Media Article: Warrington Post
I HAVE to admit, I am nervous. Uncharacteristically so, writes Katie Wright.
I will happily belt out Whitney Houston’s I Wanna Dance With Somebody to a pub full of strangers without hesitation when karaoke is on offer. But at 10am on a Monday morning, standing alongside 14 other choir newbies at The Club myself quivering in anticipation, even though there’s no audience in sight.
This is the first of our four daily sessions, a preview of the choir workshop that will be launched this year as part of the resort’s allinclusive offering, led by British vocal coach Mike King and wife Carol.
Within minutes, my nerves have melted away, as Mike, who’s worked with the likes of Boy George and Florence Welch, eases us in gently with a few warm-ups.
Next, we’re split into four sections and get straight to work on Al Green’s Let’s Stay Together. I had been dreading some kind of strict, Simon Cowell-esque instructor, but Mike is warm, energetic and encouraging.
I’m amazed at how quickly we pick up our respective parts and start to sound pretty good (if I do say so myself). Within two hours we’ve also mastered the basics of Bob Marley’s reggae classic One Love.
On day two, we tackle Rockin’ Robin and Rihanna ballad Stay (naturally we had to include one of the Bajan pop princess’ ditties), tuning before we perform our four song set for guests in the Club’s main bar.
But why, you might ask, would you want to spend two hours a day indoors when you have flown 4,000 miles to bask on a sun-drenched Caribbean island?
“It’s been written about a lot, how sining benefits people physically and mentally,” Mike says. “I’ve had people come to Barbados who are suffering from bereavement and they leave feeling energised, because they’ve got something off their chest.
“It’s good to let that emotion out.”
I couldn’t agree more. I thought the rehearsals might feel like a chore, but they fly by, and my fellow singers and I can really feel the mood-boosting endorphins flowing.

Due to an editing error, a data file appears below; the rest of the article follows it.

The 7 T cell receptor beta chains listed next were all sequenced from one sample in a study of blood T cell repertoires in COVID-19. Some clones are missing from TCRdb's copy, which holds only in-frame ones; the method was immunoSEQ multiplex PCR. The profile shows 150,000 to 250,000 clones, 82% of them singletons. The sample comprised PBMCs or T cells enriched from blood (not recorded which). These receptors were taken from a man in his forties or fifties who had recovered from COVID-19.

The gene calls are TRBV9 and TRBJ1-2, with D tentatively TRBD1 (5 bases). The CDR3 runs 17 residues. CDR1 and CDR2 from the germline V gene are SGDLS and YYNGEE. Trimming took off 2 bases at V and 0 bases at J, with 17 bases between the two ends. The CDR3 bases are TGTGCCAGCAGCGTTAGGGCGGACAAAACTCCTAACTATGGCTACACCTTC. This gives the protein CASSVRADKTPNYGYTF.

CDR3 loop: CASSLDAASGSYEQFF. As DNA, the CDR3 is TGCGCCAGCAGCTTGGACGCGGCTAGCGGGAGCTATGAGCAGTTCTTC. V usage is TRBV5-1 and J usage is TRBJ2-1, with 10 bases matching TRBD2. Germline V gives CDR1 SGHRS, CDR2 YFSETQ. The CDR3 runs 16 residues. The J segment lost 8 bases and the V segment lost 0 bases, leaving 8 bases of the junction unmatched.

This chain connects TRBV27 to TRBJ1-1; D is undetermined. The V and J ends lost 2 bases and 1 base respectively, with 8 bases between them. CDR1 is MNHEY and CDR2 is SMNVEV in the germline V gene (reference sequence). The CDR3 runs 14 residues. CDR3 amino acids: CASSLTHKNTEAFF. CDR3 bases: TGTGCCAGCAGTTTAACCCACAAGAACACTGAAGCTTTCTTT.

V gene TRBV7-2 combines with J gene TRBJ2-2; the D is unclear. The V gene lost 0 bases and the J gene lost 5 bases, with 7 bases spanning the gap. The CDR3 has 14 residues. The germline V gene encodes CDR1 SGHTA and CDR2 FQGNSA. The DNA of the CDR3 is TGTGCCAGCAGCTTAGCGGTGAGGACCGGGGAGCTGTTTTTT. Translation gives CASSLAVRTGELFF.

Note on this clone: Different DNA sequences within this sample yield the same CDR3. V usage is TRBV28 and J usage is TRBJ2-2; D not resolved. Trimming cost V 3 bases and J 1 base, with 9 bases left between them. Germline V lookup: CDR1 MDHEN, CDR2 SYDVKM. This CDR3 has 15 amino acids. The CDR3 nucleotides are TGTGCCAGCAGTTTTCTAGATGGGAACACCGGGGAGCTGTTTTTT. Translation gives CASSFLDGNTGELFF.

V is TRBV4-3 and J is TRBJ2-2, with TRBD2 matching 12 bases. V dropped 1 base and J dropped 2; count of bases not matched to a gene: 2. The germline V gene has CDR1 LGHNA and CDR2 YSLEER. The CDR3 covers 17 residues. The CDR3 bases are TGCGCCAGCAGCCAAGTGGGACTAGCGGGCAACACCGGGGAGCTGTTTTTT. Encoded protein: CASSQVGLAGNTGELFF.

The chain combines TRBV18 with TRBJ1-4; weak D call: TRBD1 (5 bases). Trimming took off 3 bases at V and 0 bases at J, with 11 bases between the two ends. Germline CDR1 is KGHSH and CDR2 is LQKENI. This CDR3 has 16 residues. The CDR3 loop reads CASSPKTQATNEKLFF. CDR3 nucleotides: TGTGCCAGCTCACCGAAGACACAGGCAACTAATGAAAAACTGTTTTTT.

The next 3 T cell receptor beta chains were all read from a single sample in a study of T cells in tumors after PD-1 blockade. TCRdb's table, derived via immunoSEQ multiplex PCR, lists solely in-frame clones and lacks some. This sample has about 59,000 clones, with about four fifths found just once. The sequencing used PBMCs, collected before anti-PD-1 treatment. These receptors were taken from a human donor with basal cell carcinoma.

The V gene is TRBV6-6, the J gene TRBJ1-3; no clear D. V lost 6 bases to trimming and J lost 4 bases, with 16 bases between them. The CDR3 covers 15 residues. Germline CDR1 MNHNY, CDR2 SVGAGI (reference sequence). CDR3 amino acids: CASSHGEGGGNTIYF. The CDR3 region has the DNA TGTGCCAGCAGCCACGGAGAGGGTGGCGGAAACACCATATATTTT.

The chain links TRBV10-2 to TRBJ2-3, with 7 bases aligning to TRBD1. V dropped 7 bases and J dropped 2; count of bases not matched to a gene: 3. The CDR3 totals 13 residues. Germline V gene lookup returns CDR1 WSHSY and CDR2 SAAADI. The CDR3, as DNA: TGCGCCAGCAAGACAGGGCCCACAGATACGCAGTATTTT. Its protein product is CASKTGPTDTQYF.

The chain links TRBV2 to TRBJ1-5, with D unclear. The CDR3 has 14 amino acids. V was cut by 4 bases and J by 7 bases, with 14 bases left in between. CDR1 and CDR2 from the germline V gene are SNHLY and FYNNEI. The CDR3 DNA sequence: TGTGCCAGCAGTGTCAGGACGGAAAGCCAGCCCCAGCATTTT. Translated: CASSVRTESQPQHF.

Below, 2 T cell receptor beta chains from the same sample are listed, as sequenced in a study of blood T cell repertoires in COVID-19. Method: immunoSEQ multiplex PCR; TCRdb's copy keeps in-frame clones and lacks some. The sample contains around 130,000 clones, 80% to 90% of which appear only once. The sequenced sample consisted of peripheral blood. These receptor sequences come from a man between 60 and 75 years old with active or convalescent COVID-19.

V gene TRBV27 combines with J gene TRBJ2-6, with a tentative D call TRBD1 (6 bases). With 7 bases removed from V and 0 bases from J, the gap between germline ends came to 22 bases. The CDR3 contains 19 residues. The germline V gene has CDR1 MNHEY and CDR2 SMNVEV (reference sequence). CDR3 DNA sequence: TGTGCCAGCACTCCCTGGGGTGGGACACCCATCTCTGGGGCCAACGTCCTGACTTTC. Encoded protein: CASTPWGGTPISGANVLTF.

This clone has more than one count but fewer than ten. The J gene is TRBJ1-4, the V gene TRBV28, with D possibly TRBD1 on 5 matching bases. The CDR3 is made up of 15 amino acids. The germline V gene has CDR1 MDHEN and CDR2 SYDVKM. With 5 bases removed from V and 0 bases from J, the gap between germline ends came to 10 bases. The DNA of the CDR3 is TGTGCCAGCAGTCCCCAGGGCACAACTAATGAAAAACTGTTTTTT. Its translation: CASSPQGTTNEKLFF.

“We don’t take it too seriously,” Mike adds, “But at the same time, I want people to improve and feel like they’ve achieved something at the end. And they’ve still got time to relax.”
They certainly have. I spend half my afternoons reclining on a lounger in the resort’s lush, bougainvillea-filled gardens, the other half discovering what the rest of Barbados has to offer.
The island was unscathed by the hurricanes that hit other parts of the Caribbean last year, but its east coast is continuously battered by strong Atlantic currents, so swimming is out of the question.
The west side is where the best beaches are found. According to Barbadian law, not a single square inch of sand is allowed to be privately owned, no matter how many million dollars you spend on real estate.
Every beach has to be publicly accessible, even the bay in front of the uber-expensive Sandy Lane resort (just round the corner from where I’m staying), where Rihanna is rumoured to have a holiday home.
Take a taxi 10 minutes down the coast to Gibbes Bay instead, which is reached via an un-signposted track found next to a house called Dudley Wood.
The stony path may not look promising, but at the end of it, you’ll find the calm, azure waters and a stunningly serene stretch, the incredibly soft white sand framed by tropical foliage.
With no bars or cafes on this unspoilt cove – and no other sunbathers on the day I visited – you’ll have to bring a picnic, but elsewhere, the island has a lot to offer hungry holidaymakers.
For upmarket eats, book a table at the Lone Star Restaurant at Alleynes Bay (Simon Cowell loves their shepherd’s pie, apparently) or for relaxed fare, head to Oistin’s fishing village on the south coast.
I would have thought the Caribbean was a bit far to go to join a choir, but after a magical seven days in paradise, topped off with an exhilarating swan song, I can safely say I’ve changed my tune.